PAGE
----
It was not trading… By the 10th century, Maltese pirates were reputed to being “the worst members of the fraternity of rovers’’ along with the Greeks, Sardinians and Genoese. (1)(2)Malta was raided frequently by ‘Furbani’ and other sea mercenaries, but groups of hardened Maltese warriors returned the onslaught and violence in kind at sea. The Maltese were “Sinners as well as sinned against’’. (3) Different Foreign Rulers came and went, and in the process utilized the skillful Maltese sailors and fighting men in “Corsairing’’ – A Legalized form of Piracy… which reached its heyday in Malta under the Knights.
Enter the Knights of St John…who harshly criticized Malta but settled here nonetheless. The Corsairs of Birgu had by now, with their highly skilled knowledge of navigation and savagery in armed combat, made a name for themselves (One Bad Ass Maltese Furban had even attacked the Knights whilst they were still in Rhodes in 1467) (4).With also an already reputable number of Corsair ships and skilled workforce, the Knights were compelled to opt for the medieval city of Birgu as their new base of operations in their harassing of the Ottoman Empire. (5) Always aware of the importance of a Naval Force, the Knights continued to focus on the ‘Corso’ and as the years passed they made an offer impossible to refuse which more or less was ‘’Become a licensed Corsair and fight for your faith whilst becoming rich from the plunder… This ‘package’ also includes making use of our virtually impregnable and naturally sheltered Harbours, armaments for hire, market for the spoils, and if that is not already enough, make use of expert Maltese craftsmen renowned also for sail making and boat building… all this for just 10% of your plunder as tax and right to fly our Flag!’’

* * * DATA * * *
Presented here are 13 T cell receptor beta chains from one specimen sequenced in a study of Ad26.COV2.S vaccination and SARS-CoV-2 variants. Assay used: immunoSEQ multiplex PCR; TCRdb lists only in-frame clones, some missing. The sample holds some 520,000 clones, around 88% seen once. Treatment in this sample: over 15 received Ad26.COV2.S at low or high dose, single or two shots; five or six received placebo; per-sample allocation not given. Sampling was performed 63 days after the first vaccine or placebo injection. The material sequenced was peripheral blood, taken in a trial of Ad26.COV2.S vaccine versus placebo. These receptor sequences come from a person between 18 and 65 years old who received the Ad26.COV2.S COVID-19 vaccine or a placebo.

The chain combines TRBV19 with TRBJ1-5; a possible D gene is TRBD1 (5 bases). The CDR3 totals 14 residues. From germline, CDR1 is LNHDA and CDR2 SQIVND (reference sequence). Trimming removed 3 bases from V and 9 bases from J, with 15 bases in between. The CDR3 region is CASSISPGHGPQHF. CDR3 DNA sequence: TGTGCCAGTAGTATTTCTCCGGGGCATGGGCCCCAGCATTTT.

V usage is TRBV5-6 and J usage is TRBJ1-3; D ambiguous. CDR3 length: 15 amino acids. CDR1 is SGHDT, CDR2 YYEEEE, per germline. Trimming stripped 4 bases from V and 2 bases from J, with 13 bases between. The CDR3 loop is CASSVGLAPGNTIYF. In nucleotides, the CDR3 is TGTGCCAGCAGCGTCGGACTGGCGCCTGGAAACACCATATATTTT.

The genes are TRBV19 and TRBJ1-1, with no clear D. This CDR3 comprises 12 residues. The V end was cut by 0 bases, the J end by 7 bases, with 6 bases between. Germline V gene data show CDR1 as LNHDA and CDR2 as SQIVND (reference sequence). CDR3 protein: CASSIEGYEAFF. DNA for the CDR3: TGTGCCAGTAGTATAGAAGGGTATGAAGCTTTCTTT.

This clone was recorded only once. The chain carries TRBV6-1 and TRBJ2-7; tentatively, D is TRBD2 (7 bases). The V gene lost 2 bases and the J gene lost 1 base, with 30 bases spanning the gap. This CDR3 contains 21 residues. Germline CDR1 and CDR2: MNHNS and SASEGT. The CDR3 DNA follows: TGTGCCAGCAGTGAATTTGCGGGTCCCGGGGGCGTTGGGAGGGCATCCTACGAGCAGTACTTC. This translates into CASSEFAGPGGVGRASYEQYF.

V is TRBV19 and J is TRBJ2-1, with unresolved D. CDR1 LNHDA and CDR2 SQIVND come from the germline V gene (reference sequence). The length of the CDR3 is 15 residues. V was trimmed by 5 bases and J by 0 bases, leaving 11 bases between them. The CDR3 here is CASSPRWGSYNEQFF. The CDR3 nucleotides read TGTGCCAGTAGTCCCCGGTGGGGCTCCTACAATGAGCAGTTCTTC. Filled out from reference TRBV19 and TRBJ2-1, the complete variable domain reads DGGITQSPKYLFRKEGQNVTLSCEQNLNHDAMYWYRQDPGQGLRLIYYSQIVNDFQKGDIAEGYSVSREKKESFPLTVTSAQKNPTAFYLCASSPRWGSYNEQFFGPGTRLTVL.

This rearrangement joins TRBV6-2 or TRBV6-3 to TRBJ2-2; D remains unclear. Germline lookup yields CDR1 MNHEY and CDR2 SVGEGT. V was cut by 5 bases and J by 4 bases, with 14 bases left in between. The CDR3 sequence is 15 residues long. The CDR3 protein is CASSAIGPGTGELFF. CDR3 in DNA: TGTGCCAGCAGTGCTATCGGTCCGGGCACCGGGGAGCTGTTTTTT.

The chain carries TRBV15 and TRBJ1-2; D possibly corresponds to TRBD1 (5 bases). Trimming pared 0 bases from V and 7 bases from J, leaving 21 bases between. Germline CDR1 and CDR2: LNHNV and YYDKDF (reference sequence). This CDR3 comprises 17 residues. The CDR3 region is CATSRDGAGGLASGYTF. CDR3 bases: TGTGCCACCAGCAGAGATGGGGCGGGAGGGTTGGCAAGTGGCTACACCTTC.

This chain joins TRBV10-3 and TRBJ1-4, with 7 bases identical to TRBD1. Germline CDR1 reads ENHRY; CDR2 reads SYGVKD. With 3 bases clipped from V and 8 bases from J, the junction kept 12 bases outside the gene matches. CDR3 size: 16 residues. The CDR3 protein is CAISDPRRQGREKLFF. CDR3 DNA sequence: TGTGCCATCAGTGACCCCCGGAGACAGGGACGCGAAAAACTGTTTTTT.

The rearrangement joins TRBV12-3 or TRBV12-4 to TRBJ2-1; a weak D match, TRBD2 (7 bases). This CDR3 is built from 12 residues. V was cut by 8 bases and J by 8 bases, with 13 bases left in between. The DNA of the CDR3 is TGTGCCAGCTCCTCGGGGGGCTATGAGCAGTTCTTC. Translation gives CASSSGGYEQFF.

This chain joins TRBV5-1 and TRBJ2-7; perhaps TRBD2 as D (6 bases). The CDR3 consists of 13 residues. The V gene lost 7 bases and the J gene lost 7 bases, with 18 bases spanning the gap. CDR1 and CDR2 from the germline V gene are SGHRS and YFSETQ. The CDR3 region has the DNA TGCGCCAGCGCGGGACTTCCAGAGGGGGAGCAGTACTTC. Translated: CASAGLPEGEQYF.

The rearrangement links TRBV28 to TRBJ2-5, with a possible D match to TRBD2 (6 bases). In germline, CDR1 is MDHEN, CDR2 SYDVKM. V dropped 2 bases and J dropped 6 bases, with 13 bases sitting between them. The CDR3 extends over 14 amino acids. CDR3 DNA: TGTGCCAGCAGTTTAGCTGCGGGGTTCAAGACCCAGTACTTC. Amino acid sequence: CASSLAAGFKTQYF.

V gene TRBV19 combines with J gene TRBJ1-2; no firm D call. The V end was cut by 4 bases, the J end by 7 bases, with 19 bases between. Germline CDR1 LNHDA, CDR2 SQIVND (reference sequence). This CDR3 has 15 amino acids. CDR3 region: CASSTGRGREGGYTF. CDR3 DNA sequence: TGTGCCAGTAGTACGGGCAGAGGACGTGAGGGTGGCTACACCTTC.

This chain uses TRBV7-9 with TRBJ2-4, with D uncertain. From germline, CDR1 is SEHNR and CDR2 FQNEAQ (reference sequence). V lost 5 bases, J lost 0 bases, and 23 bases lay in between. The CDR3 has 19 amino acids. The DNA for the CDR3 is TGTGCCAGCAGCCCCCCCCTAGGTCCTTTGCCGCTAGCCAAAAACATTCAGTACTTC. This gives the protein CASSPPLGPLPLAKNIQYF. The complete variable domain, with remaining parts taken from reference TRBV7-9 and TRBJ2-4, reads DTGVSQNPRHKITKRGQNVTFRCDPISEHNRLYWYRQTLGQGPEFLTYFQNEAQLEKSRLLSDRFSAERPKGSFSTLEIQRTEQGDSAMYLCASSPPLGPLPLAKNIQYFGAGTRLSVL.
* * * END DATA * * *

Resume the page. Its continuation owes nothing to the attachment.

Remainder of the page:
Maltese Corsair (17th Century) can be seen at exhibitions by the ”Society for Scale Modellers – IPMS Malta”
This High Risk and High Reward profession attracted cutthroats, opportunists and adventurers from all over Europe to Malta. Last but not least it attracted many of the Maltese all with one common goal – Glory and Gold, so much so that in the 1660’s it is reported that ONE THIRD of the Maltese population was involved in Corsairing.(6) A way out of poverty for most…at least for those not tempted to spend all their gains in the numerous taverns and women of pleasure available all over the Harbour area.
For the Order it was a profitable way to expand their already existing navy at a low cost. Despite Corsairing’s similar nature to piracy, (i.e raiding and plundering ships and enslaving all aboard) at the time it was considered a Respectable and Honorable profession, it was considered Privateering rather than Piracy due to its legal status (licensed). Of course those preyed upon, and also the victims of “illegal Corsairing” might have had a very different opinion.
So it came to be, Malta’s Grand Harbour area was constantly occupied by the Notorious Corsairs of Malta, made of various nationalities and a large number of Maltese all carousing in the local taverns drinking Aqua Vitae (Grappa) mixed with black powder!! (7) Perhaps it comes as no surprise that the Turks ‘’feared no one on the seas except the Maltese Corsairs’’ (8) with one of their captains maintaining that ‘’there was a devil in each Maltese Soldier.’’ (9)